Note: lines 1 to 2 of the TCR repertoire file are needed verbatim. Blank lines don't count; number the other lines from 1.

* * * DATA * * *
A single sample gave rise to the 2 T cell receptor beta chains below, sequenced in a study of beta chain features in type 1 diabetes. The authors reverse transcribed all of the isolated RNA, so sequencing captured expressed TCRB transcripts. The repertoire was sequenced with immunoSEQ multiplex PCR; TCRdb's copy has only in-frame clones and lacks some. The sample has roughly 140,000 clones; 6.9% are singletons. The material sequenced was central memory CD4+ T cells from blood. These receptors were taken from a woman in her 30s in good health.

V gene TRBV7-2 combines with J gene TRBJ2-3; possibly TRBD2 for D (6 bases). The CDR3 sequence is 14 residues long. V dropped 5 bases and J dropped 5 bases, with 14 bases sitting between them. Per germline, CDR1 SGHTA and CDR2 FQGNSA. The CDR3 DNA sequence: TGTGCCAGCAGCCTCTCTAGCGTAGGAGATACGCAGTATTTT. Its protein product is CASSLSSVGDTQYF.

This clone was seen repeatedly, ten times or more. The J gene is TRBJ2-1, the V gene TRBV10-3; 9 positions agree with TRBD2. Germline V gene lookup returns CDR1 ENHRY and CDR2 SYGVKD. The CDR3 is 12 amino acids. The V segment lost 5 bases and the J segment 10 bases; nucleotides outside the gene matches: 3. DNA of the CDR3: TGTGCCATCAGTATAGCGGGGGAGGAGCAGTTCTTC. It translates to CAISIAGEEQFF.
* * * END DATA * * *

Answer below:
A single sample gave rise to the 2 T cell receptor beta chains below, sequenced in a study of beta chain features in type 1 diabetes. The authors reverse transcribed all of the isolated RNA, so sequencing captured expressed TCRB transcripts. The repertoire was sequenced with immunoSEQ multiplex PCR; TCRdb's copy has only in-frame clones and lacks some. The sample has roughly 140,000 clones; 6.9% are singletons. The material sequenced was central memory CD4+ T cells from blood. These receptors were taken from a woman in her 30s in good health.

V gene TRBV7-2 combines with J gene TRBJ2-3; possibly TRBD2 for D (6 bases). The CDR3 sequence is 14 residues long. V dropped 5 bases and J dropped 5 bases, with 14 bases sitting between them. Per germline, CDR1 SGHTA and CDR2 FQGNSA. The CDR3 DNA sequence: TGTGCCAGCAGCCTCTCTAGCGTAGGAGATACGCAGTATTTT. Its protein product is CASSLSSVGDTQYF.